If you enjoy eating in season, meals can get really, well, boring in the dead of winter. Wouldn’t it be nice to reach into your pantry and pull out a jar of summer-perfect peaches on a blustery day? It’s possible with canning, a method of preserving food in airtight containers that can be stored at room temperature.
Once the domain of grandmothers, canning is making a comeback: Sales of home canning products have risen nearly 35 percent over the past three years as the popularity of local, seasonal eating has grown. “It’s a craft we’ve gotten away from,” says Sherri Brooks Vinton, author of Put ‘em Up! A Comprehensive Home Preserving Guide for the Creative Cook ($20, amazon.com), “but home food preservation is the way we’ve fed ourselves since we’ve been upright.”
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What to Can?
When deciding what to can, think about your favorite seasonal foods. What do you look forward to most in summer? Plump strawberries? Sun-kissed tomatoes? Also, notice what’s abundant and affordable. When plums are piled high on farmers’ market tables, you’re likely to get a good deal. Not ready to can when corn hits its peak? “You can freeze it and can it later,” says Vinton.
Canning isn’t limited to summer produce. Vinton makes hot pepper jam in the fall, citrus curd and marmalade in winter, and pickled asparagus in spring.
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There are two ways of canning food at home: the boiling-water method and the pressure-canning method. Both methods work essentially the same way. The ingredients are prepared and loaded into jars with special lids that allow steam to escape. The jars are heated and as they cool, the food contracts and creates an airtight seal that preserves the contents for up to a year.
The boiling-water method is an easy way to get started because the equipment investment is minimal, says Vinton. It’s suitable for acidic foods, like fruit jams and jellies, salsas, tomatoes, and vegetables that have been made more acidic with the addition of vinegar, lemon juice, or citric acid.
Pressure canning is for low-acid foods, which includes most vegetables and meats. These need to be heated to a higher temperature in a special pressure-canning appliance to keep bacteria at bay.
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Choosing a Canning Recipe
Once you know what you want to can, find a recipe from a trusted, current source. As tempting as it might be to use your great aunt’s yellowing jam recipe, guidelines for safe canning have evolved over the years.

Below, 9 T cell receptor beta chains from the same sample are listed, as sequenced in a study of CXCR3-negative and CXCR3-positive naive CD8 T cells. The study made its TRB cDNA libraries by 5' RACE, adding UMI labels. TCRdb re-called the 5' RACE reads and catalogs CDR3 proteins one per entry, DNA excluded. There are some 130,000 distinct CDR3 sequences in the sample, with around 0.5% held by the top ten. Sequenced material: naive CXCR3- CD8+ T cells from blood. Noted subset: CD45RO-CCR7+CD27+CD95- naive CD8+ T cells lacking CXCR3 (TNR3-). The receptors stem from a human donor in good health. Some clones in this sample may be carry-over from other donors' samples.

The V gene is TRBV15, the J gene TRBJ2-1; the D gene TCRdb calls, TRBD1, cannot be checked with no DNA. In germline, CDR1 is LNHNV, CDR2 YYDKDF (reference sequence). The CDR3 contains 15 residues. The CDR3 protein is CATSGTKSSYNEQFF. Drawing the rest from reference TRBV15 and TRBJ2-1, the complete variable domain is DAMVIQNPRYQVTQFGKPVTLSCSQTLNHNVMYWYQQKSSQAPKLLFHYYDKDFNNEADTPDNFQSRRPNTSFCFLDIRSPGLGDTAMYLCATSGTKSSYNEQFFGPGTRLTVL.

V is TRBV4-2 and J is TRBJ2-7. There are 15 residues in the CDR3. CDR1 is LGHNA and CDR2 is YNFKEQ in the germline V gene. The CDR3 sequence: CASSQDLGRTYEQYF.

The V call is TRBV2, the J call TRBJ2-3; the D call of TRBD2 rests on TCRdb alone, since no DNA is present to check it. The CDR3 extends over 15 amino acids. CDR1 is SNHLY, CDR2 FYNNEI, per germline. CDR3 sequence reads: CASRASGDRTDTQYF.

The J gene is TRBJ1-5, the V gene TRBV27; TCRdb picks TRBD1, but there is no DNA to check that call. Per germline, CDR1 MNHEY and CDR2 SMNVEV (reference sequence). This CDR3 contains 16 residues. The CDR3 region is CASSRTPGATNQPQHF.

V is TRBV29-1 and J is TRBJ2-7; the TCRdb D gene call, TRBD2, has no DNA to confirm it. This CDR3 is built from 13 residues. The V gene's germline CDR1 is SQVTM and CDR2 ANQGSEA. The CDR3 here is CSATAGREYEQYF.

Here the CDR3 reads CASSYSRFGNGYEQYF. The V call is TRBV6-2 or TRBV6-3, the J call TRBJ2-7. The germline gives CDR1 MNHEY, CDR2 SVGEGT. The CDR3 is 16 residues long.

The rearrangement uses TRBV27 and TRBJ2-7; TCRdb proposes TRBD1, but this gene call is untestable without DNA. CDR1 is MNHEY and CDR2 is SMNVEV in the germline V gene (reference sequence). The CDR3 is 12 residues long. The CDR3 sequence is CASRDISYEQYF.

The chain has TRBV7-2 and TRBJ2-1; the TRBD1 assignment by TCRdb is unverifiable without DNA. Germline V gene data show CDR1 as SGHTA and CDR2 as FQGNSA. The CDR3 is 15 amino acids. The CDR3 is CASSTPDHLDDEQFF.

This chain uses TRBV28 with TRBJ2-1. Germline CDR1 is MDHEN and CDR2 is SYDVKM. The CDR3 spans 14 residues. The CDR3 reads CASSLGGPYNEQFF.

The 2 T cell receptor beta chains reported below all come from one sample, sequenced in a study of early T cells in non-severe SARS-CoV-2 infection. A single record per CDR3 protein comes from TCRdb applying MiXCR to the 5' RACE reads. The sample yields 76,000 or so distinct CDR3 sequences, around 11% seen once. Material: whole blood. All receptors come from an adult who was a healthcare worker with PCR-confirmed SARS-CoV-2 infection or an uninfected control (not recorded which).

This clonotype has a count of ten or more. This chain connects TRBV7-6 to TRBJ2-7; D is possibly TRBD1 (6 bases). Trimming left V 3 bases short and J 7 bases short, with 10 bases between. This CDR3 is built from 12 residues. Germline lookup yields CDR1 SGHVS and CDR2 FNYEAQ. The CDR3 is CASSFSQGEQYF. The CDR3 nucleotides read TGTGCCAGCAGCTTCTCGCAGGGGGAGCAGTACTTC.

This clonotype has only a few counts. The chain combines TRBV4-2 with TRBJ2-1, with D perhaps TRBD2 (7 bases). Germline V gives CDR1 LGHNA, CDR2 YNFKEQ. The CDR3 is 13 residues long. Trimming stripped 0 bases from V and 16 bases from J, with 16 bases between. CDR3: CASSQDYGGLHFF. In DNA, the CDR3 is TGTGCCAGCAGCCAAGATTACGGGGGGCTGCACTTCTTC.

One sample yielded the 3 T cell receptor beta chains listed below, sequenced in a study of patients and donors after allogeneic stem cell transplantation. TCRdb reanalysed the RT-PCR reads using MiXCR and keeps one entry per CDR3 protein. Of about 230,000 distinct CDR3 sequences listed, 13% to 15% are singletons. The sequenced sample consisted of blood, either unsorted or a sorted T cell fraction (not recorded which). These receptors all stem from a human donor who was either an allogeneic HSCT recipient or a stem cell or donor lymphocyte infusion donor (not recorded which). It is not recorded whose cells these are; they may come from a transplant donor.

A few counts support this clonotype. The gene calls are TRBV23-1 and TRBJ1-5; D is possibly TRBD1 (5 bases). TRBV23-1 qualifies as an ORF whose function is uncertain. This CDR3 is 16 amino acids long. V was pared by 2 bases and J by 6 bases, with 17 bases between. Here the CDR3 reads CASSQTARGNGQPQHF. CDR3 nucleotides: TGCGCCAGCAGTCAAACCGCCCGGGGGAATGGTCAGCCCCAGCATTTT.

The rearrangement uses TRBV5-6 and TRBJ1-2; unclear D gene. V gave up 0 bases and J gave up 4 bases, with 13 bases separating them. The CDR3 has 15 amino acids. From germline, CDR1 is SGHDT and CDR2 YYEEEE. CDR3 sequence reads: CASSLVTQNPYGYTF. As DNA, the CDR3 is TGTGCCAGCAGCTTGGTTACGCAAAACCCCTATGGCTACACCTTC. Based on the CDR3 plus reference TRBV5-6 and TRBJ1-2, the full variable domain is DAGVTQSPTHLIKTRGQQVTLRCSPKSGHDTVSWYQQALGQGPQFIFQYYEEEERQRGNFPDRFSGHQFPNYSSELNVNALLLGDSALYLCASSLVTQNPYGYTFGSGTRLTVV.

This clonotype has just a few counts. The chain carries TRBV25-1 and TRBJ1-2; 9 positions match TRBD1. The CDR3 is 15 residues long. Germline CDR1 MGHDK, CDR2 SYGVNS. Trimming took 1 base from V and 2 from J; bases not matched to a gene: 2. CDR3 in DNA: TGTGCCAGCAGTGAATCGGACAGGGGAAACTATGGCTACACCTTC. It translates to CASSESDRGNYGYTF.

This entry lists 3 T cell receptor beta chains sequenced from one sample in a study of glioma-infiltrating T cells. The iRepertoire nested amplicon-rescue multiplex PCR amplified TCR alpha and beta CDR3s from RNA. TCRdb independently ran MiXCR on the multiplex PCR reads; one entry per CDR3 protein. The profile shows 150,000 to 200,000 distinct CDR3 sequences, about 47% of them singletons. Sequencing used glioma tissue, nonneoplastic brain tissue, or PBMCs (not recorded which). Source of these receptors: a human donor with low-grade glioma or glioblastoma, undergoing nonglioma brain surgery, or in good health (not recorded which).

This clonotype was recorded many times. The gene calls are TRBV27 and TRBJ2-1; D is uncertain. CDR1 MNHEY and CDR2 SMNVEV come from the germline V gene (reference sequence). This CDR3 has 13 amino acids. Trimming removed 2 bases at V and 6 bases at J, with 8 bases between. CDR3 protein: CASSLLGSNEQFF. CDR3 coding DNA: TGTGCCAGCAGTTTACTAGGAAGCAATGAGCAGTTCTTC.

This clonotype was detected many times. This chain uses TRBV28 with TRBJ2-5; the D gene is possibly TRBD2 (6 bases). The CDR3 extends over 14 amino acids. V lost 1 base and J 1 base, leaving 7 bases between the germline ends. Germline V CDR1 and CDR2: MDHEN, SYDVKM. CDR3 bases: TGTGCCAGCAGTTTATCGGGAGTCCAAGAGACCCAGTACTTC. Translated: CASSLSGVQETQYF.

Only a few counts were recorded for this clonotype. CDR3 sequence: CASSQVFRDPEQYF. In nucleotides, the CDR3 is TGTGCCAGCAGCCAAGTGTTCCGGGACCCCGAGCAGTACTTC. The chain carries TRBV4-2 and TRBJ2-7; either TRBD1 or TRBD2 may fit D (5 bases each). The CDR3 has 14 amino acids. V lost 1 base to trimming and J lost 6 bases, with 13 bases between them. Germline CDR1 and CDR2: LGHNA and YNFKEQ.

For the best—and safest—results, follow canning recipes precisely. A tweak here or there could change the acid level and invite bacteria to grow. “But canning doesn’t require a degree in chemistry,” says Vinton. “If you follow a modern canning recipe and commonsense kitchen cleanliness, then everything will come out just fine.”
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Beginner Canning Equipment
If you’re new to canning, ease into it with the Ball Canning Discovery Kit ($12, freshpreservingstore.com), which includes three 1-pint jars, a polypropylene rack with a handle for lowering the jars into hot water, and a beginner’s guide to canning with recipes.
If you’re not starting out with a kit, for the boiling-water method you’ll need:
Canning jars with two-part lids—a flat lid with a rubberized gasket and a ring to hold it in place.A stock pot at least 3 inches taller than your jarsCanning tongs for lifting jars out of the boiling water (Find them at the grocery or hardware store; don’t substitute regular kitchen tongs)Canning rack to raise jars off the bottom of the pot (a cake cooling rack or a layer of extra canning jar rings will work in a pinch)Wide-mouth funnel to make filling jars easyBubble tool to release trapped air in the jars (substitute a plastic knife, chopstick or skewer)Magnetic lid lifter, an optional tool for grabbing lids from the hot water
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Before tucking your jars away in the pantry, label them with the contents and the date they were made. Masking tape or an adhesive mailing label will work, but if you’re planning to give jars as gifts, try something more special, like custom-printed food labels you can design yourself ($0.15 to $1.60 apiece, myownlabels.com).
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The National Center for Home Food Preservation—the authority on home food preservation safety—houses a wealth of information about canning, as well as fermenting, freezing, curing, and drying.First published in 1973, Putting Food By by Janet Greene, Ruth Hertzberg, and Beatrice Vaughn ($17, amazon.com) is a classic, comprehensive guide to food preservation newly updated for today’s kitchen.The Best Little Book of Preserves and Pickles by Judith Choate ($16, amazon.com) contains great starter canning recipes along with unexpected gems like Papaya-Lime Preserves and Basil Jam.
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How to Make Preserves
If canning is too much of a long-term commitment for you, try your hand at preserving with one of our refrigerator recipes. They’ll last just a few weeks—rather than months with the boiling-water method—but they’re so good, you shouldn’t have a problem using them up.